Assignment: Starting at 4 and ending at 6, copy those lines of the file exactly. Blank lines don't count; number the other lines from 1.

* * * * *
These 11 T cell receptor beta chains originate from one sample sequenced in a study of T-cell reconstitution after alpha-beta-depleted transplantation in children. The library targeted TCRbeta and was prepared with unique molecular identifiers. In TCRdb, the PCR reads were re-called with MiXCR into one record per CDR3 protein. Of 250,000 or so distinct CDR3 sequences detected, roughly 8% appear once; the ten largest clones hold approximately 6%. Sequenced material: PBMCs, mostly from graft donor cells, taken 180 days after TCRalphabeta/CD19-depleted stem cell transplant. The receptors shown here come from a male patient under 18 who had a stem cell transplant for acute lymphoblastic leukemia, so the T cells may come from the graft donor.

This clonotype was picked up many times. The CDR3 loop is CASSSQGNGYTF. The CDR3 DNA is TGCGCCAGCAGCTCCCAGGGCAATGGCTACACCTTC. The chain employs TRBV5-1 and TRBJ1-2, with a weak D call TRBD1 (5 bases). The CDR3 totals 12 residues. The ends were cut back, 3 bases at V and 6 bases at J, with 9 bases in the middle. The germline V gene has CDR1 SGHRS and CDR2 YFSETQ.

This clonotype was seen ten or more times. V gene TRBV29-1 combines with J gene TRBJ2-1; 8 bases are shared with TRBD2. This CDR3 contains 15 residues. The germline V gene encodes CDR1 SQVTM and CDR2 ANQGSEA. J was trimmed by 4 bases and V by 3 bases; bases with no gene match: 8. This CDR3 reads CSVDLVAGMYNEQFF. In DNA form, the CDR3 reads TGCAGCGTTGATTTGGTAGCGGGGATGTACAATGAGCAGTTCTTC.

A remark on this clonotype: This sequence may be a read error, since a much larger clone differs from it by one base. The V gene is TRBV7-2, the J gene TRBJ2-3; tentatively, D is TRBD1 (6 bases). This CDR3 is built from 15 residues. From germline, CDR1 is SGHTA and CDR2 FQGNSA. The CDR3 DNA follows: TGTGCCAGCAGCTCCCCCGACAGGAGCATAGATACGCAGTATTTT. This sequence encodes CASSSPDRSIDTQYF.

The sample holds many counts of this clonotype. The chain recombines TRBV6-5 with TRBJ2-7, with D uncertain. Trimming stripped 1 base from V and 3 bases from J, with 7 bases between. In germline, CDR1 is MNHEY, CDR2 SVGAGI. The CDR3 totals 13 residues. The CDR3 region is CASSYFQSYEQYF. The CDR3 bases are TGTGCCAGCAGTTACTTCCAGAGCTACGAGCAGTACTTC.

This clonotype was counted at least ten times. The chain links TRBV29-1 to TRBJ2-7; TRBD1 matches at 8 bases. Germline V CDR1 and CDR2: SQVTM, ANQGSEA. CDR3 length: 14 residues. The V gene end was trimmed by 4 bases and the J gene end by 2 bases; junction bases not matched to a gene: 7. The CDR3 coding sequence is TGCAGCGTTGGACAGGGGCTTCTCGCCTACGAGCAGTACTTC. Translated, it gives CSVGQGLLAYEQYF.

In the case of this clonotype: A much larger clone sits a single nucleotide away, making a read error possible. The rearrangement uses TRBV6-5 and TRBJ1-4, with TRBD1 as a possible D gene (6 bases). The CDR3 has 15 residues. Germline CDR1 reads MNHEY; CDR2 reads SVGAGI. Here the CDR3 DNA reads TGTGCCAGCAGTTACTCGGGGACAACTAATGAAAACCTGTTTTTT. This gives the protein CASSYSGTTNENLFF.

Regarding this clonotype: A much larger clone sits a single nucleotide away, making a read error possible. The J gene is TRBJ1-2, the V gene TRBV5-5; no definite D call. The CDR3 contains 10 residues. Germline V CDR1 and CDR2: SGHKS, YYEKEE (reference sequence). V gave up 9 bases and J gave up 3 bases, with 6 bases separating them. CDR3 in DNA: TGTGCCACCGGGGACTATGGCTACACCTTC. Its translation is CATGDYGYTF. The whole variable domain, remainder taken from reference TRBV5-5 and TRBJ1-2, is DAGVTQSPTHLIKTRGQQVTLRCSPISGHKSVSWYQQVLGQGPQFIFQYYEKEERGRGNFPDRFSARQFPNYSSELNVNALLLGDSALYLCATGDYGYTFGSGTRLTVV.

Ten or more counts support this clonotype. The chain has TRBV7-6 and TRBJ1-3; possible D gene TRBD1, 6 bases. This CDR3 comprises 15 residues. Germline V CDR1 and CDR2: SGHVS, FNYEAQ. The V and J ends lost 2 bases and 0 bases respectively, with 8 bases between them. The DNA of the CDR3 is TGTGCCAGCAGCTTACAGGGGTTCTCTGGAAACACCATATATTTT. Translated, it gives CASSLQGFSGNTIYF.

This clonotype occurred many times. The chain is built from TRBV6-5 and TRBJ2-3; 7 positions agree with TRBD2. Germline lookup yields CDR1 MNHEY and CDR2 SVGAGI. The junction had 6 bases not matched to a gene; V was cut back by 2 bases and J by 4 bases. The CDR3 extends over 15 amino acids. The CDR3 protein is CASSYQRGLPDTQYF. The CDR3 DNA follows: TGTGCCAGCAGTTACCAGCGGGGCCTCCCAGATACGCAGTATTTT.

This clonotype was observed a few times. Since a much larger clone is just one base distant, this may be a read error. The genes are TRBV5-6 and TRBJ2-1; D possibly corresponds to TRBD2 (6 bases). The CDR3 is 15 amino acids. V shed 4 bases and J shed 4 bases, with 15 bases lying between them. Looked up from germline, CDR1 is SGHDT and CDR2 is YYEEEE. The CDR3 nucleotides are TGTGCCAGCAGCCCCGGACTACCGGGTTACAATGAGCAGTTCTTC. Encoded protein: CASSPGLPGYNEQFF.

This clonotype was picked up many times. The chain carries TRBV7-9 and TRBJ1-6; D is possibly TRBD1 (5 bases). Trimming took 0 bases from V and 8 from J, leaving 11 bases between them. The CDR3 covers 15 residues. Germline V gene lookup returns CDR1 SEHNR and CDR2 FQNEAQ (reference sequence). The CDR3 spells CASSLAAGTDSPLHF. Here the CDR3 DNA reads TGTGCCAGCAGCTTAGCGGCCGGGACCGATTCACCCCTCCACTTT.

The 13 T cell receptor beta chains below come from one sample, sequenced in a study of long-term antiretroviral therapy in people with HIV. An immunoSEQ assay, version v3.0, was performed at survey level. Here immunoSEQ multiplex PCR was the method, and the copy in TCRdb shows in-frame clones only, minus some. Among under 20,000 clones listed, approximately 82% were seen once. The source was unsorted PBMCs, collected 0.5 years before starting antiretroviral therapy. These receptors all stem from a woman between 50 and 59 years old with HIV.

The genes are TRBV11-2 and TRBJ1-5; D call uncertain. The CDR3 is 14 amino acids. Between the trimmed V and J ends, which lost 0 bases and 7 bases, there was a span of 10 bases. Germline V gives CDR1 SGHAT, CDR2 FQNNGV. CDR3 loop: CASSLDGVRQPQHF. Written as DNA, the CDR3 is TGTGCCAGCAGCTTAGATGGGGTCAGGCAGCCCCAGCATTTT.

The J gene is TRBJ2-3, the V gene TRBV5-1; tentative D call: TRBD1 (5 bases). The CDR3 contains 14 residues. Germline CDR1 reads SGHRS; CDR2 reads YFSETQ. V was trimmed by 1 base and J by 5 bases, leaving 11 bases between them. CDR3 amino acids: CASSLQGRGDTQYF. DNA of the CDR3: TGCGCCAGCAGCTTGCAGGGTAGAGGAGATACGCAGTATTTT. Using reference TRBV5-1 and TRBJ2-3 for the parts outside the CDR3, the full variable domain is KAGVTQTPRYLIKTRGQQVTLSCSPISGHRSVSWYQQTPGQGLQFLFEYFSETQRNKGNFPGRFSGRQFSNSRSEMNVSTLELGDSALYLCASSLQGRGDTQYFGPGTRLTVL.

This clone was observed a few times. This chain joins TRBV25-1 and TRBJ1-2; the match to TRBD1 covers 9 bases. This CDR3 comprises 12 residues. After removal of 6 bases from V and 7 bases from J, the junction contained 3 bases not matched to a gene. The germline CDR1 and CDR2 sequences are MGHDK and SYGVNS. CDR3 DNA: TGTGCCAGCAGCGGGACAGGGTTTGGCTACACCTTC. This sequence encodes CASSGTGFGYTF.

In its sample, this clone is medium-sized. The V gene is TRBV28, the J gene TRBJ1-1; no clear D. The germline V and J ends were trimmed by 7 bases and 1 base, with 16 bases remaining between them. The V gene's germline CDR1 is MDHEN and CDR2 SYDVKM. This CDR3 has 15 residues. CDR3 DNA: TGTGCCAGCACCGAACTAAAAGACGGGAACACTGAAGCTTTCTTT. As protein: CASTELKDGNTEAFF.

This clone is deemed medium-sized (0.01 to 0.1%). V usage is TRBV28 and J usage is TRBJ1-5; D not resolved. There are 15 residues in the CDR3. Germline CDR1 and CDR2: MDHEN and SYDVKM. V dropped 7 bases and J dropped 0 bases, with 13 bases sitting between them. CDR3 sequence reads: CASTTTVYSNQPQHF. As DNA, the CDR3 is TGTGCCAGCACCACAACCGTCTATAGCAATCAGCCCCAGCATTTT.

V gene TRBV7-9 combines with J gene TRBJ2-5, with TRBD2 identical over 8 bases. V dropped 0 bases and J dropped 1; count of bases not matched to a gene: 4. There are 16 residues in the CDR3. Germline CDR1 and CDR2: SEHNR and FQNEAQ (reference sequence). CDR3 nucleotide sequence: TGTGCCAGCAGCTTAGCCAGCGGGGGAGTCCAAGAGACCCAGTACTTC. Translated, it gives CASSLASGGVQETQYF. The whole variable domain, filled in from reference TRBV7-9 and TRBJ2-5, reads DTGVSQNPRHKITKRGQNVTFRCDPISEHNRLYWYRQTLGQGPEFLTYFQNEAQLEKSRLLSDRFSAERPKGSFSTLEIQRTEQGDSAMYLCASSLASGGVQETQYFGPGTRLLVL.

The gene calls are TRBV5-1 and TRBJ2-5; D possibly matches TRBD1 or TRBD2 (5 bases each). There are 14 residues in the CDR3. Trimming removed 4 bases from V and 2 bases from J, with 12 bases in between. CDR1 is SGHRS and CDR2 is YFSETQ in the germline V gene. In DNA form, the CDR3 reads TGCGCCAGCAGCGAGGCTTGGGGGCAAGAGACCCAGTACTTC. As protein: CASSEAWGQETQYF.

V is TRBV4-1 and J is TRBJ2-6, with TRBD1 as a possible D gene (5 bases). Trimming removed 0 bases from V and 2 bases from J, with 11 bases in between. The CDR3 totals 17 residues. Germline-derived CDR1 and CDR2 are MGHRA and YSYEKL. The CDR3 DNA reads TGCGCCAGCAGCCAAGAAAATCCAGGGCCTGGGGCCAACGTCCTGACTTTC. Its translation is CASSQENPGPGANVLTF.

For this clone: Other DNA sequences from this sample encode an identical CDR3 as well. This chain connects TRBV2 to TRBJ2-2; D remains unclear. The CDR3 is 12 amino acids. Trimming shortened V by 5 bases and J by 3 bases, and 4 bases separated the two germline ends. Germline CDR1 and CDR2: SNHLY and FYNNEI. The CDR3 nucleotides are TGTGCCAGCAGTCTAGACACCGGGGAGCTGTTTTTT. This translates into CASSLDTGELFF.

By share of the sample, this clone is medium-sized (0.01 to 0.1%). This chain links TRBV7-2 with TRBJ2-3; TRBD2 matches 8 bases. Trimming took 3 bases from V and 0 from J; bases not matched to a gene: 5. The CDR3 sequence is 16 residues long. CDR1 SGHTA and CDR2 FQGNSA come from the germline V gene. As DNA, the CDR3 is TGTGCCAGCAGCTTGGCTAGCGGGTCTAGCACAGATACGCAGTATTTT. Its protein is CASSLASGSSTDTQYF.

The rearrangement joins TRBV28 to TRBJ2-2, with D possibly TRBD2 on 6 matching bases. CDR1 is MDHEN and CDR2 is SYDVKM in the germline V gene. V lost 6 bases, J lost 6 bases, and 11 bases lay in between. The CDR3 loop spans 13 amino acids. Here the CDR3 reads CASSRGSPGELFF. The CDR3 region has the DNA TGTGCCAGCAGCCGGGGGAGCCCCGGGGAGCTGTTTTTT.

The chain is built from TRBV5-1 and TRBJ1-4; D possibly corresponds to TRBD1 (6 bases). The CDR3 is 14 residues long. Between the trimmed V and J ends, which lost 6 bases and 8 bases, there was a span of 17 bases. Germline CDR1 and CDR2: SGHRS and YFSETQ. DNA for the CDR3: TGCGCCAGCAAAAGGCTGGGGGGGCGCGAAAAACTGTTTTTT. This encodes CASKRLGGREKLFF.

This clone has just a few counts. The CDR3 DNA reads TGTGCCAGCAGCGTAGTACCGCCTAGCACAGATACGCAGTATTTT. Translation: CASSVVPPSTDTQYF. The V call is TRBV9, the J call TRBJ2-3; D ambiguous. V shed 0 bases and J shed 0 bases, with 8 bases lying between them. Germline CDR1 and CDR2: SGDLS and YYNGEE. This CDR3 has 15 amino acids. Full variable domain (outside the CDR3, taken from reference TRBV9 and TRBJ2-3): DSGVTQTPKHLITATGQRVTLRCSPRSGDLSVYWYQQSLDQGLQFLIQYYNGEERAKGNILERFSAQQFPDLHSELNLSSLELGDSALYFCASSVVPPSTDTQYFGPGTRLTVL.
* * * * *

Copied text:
A remark on this clonotype: This sequence may be a read error, since a much larger clone differs from it by one base. The V gene is TRBV7-2, the J gene TRBJ2-3; tentatively, D is TRBD1 (6 bases). This CDR3 is built from 15 residues. From germline, CDR1 is SGHTA and CDR2 FQGNSA. The CDR3 DNA follows: TGTGCCAGCAGCTCCCCCGACAGGAGCATAGATACGCAGTATTTT. This sequence encodes CASSSPDRSIDTQYF.

The sample holds many counts of this clonotype. The chain recombines TRBV6-5 with TRBJ2-7, with D uncertain. Trimming stripped 1 base from V and 3 bases from J, with 7 bases between. In germline, CDR1 is MNHEY, CDR2 SVGAGI. The CDR3 totals 13 residues. The CDR3 region is CASSYFQSYEQYF. The CDR3 bases are TGTGCCAGCAGTTACTTCCAGAGCTACGAGCAGTACTTC.

This clonotype was counted at least ten times. The chain links TRBV29-1 to TRBJ2-7; TRBD1 matches at 8 bases. Germline V CDR1 and CDR2: SQVTM, ANQGSEA. CDR3 length: 14 residues. The V gene end was trimmed by 4 bases and the J gene end by 2 bases; junction bases not matched to a gene: 7. The CDR3 coding sequence is TGCAGCGTTGGACAGGGGCTTCTCGCCTACGAGCAGTACTTC. Translated, it gives CSVGQGLLAYEQYF.